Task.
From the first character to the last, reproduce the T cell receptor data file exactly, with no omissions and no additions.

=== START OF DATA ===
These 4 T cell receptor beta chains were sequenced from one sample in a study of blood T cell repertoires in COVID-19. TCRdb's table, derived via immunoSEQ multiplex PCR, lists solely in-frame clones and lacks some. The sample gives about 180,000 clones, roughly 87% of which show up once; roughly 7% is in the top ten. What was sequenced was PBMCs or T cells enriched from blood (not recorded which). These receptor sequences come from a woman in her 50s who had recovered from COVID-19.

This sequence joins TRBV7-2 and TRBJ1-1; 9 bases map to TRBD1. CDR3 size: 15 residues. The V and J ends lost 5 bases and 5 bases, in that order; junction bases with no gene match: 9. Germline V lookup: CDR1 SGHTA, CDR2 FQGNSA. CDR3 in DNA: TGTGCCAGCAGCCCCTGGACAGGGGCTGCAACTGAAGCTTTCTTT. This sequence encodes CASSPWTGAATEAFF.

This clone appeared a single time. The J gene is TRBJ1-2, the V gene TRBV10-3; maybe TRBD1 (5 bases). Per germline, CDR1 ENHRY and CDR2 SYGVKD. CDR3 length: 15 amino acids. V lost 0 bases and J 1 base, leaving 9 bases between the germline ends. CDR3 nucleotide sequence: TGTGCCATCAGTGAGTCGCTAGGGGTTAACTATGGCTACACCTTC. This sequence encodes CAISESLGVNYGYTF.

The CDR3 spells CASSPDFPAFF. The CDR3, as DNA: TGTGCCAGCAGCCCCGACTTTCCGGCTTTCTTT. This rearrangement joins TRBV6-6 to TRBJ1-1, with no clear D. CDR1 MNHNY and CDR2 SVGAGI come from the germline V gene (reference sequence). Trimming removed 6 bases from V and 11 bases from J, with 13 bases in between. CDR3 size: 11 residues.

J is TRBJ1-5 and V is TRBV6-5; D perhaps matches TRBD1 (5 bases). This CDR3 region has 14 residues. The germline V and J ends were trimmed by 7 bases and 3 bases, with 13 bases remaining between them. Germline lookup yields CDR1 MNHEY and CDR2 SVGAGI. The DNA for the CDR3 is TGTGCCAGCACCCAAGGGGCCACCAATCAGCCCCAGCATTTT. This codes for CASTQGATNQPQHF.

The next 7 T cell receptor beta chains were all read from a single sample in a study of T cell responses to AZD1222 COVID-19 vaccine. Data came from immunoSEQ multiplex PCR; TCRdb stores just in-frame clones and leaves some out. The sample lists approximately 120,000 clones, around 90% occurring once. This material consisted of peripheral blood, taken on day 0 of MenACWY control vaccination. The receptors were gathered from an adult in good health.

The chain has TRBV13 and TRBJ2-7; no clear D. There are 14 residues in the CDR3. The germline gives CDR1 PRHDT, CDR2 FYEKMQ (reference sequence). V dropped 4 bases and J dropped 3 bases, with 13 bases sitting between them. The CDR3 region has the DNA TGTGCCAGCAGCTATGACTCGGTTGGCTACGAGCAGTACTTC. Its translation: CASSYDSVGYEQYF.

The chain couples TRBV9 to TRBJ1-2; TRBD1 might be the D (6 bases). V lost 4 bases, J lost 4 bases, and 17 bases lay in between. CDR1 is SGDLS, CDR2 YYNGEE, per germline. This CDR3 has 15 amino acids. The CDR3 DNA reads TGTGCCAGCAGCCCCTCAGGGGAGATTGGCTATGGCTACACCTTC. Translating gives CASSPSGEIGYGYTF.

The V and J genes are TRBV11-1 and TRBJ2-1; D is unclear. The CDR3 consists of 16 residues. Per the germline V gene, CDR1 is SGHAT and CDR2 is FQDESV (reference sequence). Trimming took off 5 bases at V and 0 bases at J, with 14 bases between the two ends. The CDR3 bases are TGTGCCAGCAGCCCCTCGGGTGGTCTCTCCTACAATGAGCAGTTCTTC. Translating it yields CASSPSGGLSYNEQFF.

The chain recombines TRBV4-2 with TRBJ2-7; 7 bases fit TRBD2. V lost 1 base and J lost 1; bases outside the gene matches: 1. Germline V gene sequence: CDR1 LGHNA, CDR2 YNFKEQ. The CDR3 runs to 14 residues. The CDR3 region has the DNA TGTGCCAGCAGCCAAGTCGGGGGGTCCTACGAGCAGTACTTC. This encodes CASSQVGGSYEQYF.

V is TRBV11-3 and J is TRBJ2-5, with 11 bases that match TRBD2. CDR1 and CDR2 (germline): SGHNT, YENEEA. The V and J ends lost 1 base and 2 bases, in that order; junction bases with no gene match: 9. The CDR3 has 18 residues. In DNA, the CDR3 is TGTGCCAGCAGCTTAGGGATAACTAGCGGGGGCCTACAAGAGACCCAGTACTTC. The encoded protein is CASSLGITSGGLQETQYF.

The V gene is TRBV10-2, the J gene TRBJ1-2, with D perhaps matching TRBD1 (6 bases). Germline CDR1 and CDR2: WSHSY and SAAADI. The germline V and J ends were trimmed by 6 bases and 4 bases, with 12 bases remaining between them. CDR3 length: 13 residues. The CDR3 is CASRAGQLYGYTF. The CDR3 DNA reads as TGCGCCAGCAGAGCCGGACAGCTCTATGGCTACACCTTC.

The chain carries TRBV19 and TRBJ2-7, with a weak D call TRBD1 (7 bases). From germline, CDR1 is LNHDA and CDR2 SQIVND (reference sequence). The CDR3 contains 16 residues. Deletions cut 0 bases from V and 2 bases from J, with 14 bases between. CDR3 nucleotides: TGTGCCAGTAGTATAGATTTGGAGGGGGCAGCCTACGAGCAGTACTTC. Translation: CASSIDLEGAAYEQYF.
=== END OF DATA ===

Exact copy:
These 4 T cell receptor beta chains were sequenced from one sample in a study of blood T cell repertoires in COVID-19. TCRdb's table, derived via immunoSEQ multiplex PCR, lists solely in-frame clones and lacks some. The sample gives about 180,000 clones, roughly 87% of which show up once; roughly 7% is in the top ten. What was sequenced was PBMCs or T cells enriched from blood (not recorded which). These receptor sequences come from a woman in her 50s who had recovered from COVID-19.

This sequence joins TRBV7-2 and TRBJ1-1; 9 bases map to TRBD1. CDR3 size: 15 residues. The V and J ends lost 5 bases and 5 bases, in that order; junction bases with no gene match: 9. Germline V lookup: CDR1 SGHTA, CDR2 FQGNSA. CDR3 in DNA: TGTGCCAGCAGCCCCTGGACAGGGGCTGCAACTGAAGCTTTCTTT. This sequence encodes CASSPWTGAATEAFF.

This clone appeared a single time. The J gene is TRBJ1-2, the V gene TRBV10-3; maybe TRBD1 (5 bases). Per germline, CDR1 ENHRY and CDR2 SYGVKD. CDR3 length: 15 amino acids. V lost 0 bases and J 1 base, leaving 9 bases between the germline ends. CDR3 nucleotide sequence: TGTGCCATCAGTGAGTCGCTAGGGGTTAACTATGGCTACACCTTC. This sequence encodes CAISESLGVNYGYTF.

The CDR3 spells CASSPDFPAFF. The CDR3, as DNA: TGTGCCAGCAGCCCCGACTTTCCGGCTTTCTTT. This rearrangement joins TRBV6-6 to TRBJ1-1, with no clear D. CDR1 MNHNY and CDR2 SVGAGI come from the germline V gene (reference sequence). Trimming removed 6 bases from V and 11 bases from J, with 13 bases in between. CDR3 size: 11 residues.

J is TRBJ1-5 and V is TRBV6-5; D perhaps matches TRBD1 (5 bases). This CDR3 region has 14 residues. The germline V and J ends were trimmed by 7 bases and 3 bases, with 13 bases remaining between them. Germline lookup yields CDR1 MNHEY and CDR2 SVGAGI. The DNA for the CDR3 is TGTGCCAGCACCCAAGGGGCCACCAATCAGCCCCAGCATTTT. This codes for CASTQGATNQPQHF.

The next 7 T cell receptor beta chains were all read from a single sample in a study of T cell responses to AZD1222 COVID-19 vaccine. Data came from immunoSEQ multiplex PCR; TCRdb stores just in-frame clones and leaves some out. The sample lists approximately 120,000 clones, around 90% occurring once. This material consisted of peripheral blood, taken on day 0 of MenACWY control vaccination. The receptors were gathered from an adult in good health.

The chain has TRBV13 and TRBJ2-7; no clear D. There are 14 residues in the CDR3. The germline gives CDR1 PRHDT, CDR2 FYEKMQ (reference sequence). V dropped 4 bases and J dropped 3 bases, with 13 bases sitting between them. The CDR3 region has the DNA TGTGCCAGCAGCTATGACTCGGTTGGCTACGAGCAGTACTTC. Its translation: CASSYDSVGYEQYF.

The chain couples TRBV9 to TRBJ1-2; TRBD1 might be the D (6 bases). V lost 4 bases, J lost 4 bases, and 17 bases lay in between. CDR1 is SGDLS, CDR2 YYNGEE, per germline. This CDR3 has 15 amino acids. The CDR3 DNA reads TGTGCCAGCAGCCCCTCAGGGGAGATTGGCTATGGCTACACCTTC. Translating gives CASSPSGEIGYGYTF.

The V and J genes are TRBV11-1 and TRBJ2-1; D is unclear. The CDR3 consists of 16 residues. Per the germline V gene, CDR1 is SGHAT and CDR2 is FQDESV (reference sequence). Trimming took off 5 bases at V and 0 bases at J, with 14 bases between the two ends. The CDR3 bases are TGTGCCAGCAGCCCCTCGGGTGGTCTCTCCTACAATGAGCAGTTCTTC. Translating it yields CASSPSGGLSYNEQFF.

The chain recombines TRBV4-2 with TRBJ2-7; 7 bases fit TRBD2. V lost 1 base and J lost 1; bases outside the gene matches: 1. Germline V gene sequence: CDR1 LGHNA, CDR2 YNFKEQ. The CDR3 runs to 14 residues. The CDR3 region has the DNA TGTGCCAGCAGCCAAGTCGGGGGGTCCTACGAGCAGTACTTC. This encodes CASSQVGGSYEQYF.

V is TRBV11-3 and J is TRBJ2-5, with 11 bases that match TRBD2. CDR1 and CDR2 (germline): SGHNT, YENEEA. The V and J ends lost 1 base and 2 bases, in that order; junction bases with no gene match: 9. The CDR3 has 18 residues. In DNA, the CDR3 is TGTGCCAGCAGCTTAGGGATAACTAGCGGGGGCCTACAAGAGACCCAGTACTTC. The encoded protein is CASSLGITSGGLQETQYF.

The V gene is TRBV10-2, the J gene TRBJ1-2, with D perhaps matching TRBD1 (6 bases). Germline CDR1 and CDR2: WSHSY and SAAADI. The germline V and J ends were trimmed by 6 bases and 4 bases, with 12 bases remaining between them. CDR3 length: 13 residues. The CDR3 is CASRAGQLYGYTF. The CDR3 DNA reads as TGCGCCAGCAGAGCCGGACAGCTCTATGGCTACACCTTC.

The chain carries TRBV19 and TRBJ2-7, with a weak D call TRBD1 (7 bases). From germline, CDR1 is LNHDA and CDR2 SQIVND (reference sequence). The CDR3 contains 16 residues. Deletions cut 0 bases from V and 2 bases from J, with 14 bases between. CDR3 nucleotides: TGTGCCAGTAGTATAGATTTGGAGGGGGCAGCCTACGAGCAGTACTTC. Translation: CASSIDLEGAAYEQYF.